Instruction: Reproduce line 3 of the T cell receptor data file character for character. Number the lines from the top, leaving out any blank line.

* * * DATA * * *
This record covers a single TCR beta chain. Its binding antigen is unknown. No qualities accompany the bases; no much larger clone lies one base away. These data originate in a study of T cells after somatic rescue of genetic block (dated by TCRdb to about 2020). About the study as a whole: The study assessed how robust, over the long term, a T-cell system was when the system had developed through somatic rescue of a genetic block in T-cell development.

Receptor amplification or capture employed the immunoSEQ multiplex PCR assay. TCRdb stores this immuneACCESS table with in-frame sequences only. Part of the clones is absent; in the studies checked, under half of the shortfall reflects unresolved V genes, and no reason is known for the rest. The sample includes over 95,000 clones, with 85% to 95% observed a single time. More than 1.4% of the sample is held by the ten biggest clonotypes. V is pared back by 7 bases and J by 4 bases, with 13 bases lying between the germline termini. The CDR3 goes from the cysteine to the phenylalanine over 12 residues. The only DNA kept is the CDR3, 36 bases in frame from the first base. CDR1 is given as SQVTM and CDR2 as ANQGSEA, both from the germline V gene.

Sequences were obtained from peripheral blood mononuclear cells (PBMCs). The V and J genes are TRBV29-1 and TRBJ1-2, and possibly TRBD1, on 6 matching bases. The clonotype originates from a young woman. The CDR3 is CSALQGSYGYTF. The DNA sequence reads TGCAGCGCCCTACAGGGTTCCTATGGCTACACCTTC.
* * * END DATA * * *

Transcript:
Sequences were obtained from peripheral blood mononuclear cells (PBMCs). The V and J genes are TRBV29-1 and TRBJ1-2, and possibly TRBD1, on 6 matching bases. The clonotype originates from a young woman. The CDR3 is CSALQGSYGYTF. The DNA sequence reads TGCAGCGCCCTACAGGGTTCCTATGGCTACACCTTC.